Singapore-based Puma Energy, whose largest shareholder is commodity trader Trafigura Beheer BV, is also seeking to expand in Indonesia and build new fuel terminals in Myanmar, Ray Taylor, its general manager for Australia and Papua New Guinea, said today in a phone interview.
“We’re in growth mode for sure, particularly in this region,” Taylor said. “We are open to new market entries and organic growth.”
The deal with InterOil will allow Puma Energy to tap Papua New Guinea’s growth and link the country’s fuel market to its global operations, according to a statement from the company. Puma became Australia’s biggest independent fuel retailer after acquisitions valued at more than $800 million last year and has said it plans to add storage and service-station networks.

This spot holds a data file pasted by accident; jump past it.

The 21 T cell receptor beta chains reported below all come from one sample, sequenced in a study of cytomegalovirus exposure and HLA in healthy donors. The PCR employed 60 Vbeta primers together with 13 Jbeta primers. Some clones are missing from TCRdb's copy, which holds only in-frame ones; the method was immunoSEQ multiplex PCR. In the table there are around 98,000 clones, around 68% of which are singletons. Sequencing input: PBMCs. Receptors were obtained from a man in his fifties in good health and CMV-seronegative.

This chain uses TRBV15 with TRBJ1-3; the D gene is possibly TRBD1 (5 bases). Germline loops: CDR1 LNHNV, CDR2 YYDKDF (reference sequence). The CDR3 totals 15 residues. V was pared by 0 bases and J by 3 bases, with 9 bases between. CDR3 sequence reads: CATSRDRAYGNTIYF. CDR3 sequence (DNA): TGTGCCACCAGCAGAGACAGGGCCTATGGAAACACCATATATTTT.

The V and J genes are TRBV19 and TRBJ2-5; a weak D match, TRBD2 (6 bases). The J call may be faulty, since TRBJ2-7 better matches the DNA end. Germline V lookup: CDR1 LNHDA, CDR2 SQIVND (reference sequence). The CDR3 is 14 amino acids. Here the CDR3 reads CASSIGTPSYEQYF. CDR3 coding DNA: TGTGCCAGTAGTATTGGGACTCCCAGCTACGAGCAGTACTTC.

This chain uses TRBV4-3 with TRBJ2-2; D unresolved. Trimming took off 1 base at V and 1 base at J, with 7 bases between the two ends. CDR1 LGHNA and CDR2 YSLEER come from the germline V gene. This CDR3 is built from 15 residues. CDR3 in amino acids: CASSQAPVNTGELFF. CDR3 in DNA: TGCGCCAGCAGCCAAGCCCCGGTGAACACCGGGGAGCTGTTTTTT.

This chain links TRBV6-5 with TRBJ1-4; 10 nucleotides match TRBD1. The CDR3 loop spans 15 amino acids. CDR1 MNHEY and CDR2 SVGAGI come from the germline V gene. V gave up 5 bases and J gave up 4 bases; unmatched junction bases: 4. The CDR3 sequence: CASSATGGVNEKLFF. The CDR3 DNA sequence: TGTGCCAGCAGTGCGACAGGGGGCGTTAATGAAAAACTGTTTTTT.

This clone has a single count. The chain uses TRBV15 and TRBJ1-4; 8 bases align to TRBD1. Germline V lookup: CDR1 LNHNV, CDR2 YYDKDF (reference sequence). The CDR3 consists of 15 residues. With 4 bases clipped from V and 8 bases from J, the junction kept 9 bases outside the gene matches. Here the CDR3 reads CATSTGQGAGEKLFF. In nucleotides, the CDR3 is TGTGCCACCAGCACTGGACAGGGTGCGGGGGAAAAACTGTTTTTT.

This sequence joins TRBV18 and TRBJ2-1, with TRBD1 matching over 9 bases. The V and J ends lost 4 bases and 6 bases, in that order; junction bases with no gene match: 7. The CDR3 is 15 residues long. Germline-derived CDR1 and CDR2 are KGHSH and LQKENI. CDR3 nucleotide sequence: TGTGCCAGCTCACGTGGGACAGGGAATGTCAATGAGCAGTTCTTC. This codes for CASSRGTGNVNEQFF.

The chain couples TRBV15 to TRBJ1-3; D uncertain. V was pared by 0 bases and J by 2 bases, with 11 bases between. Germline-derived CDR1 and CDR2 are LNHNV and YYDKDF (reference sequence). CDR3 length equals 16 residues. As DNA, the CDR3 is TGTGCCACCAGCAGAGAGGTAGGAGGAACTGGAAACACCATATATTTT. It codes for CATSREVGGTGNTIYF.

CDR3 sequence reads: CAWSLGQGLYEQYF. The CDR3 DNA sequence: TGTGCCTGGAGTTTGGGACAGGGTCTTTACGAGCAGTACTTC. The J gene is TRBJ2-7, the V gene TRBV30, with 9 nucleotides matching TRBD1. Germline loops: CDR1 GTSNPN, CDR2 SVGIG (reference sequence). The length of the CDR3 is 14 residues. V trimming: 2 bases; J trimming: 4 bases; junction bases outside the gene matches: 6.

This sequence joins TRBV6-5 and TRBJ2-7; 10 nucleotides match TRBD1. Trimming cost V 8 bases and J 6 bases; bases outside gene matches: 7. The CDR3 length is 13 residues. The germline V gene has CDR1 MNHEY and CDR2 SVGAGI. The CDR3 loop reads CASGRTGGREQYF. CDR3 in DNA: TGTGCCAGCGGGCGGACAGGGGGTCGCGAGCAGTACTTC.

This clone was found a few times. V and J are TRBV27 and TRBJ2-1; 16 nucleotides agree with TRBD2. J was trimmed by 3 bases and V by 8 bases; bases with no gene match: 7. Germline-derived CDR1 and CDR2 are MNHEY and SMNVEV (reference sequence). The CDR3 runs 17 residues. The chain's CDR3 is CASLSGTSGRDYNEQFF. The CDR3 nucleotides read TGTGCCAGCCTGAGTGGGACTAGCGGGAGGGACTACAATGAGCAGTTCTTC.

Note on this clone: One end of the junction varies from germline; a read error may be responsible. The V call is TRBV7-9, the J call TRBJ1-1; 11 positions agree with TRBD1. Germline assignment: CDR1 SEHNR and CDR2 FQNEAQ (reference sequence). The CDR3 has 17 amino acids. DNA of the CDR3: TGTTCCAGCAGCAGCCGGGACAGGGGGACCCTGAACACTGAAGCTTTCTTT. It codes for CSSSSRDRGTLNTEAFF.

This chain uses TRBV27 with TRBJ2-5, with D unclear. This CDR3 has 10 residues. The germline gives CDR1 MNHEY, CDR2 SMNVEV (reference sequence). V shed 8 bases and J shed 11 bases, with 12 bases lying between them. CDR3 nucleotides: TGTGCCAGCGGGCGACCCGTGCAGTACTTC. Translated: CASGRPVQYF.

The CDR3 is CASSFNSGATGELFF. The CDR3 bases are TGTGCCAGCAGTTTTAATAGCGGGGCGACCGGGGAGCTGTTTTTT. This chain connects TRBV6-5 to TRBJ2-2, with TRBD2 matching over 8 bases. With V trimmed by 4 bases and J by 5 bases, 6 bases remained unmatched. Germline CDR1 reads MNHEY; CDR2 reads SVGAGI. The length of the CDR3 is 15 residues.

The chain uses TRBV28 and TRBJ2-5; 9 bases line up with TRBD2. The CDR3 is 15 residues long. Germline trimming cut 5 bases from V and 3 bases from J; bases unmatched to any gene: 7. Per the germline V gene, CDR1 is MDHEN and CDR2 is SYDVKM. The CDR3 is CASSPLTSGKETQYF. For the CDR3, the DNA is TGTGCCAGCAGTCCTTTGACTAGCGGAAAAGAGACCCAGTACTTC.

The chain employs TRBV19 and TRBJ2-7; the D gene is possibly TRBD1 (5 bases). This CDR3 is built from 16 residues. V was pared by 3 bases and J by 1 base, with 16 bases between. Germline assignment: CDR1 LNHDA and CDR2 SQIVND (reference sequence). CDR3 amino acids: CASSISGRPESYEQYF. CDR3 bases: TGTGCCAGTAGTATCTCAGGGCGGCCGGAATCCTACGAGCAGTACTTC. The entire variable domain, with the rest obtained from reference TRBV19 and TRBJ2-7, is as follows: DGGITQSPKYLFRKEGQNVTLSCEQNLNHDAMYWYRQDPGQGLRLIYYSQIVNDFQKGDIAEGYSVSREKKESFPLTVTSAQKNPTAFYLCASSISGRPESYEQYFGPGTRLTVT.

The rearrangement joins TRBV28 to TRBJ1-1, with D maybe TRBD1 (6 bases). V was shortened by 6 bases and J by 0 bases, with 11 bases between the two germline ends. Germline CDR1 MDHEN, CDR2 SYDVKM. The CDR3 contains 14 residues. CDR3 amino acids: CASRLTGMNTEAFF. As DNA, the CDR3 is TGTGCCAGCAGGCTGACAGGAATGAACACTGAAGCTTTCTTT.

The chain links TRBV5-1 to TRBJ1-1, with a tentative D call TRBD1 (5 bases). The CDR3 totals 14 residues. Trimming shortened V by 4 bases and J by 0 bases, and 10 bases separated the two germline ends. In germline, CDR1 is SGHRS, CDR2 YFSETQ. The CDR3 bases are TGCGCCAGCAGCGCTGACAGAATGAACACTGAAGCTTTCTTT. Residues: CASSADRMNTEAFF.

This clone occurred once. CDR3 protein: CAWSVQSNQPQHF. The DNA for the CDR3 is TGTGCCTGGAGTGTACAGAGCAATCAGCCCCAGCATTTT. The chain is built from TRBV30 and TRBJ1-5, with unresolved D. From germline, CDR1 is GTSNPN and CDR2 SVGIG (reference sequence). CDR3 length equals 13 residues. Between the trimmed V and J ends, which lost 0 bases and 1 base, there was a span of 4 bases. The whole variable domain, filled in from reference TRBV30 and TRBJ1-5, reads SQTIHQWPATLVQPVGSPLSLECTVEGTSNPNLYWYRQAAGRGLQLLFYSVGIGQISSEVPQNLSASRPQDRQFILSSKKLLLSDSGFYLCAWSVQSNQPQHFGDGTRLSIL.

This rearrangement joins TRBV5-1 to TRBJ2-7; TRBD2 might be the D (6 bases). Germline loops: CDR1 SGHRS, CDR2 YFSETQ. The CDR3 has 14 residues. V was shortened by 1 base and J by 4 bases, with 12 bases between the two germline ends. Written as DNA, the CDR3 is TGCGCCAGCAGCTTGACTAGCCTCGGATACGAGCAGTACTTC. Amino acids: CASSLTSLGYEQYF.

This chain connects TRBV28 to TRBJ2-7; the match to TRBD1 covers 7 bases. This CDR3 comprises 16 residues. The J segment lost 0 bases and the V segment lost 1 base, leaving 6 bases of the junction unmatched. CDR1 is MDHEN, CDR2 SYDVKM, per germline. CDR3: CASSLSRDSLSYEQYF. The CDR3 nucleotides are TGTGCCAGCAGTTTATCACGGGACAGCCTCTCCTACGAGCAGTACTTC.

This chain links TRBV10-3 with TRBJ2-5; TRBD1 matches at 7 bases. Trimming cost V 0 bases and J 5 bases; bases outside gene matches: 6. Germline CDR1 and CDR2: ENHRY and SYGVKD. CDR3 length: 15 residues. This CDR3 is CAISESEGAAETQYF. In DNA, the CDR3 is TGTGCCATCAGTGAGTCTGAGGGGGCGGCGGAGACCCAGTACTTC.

InterOil said it will use the proceeds to fund its natural gas exploration business as it eyes a second export project in Papua New Guinea with partner Total SA of France.
The sale follows an unsolicited approach by Puma, InterOil said in a separate statement. The businesses include the Napa Napa refinery in Port Moresby that processes about 28,000 barrels a day, 52 service stations, and 30 fuel depots, terminals and aviation sites, according to its statement. The purchases will be funded by existing bank facilities and cash.
Puma wants to make further investment in the Papua New Guinea oil refinery and views it “as something in the portfolio for the long term,” Taylor said.
Puma Energy, formed in 1997 and active in about 45 countries, and Vitol Group, the world’s biggest independent oil trader, are seeking to develop fuel-storage facilities and retail businesses in neighboring Australia as companies such as Royal Dutch Shell Plc close refineries.
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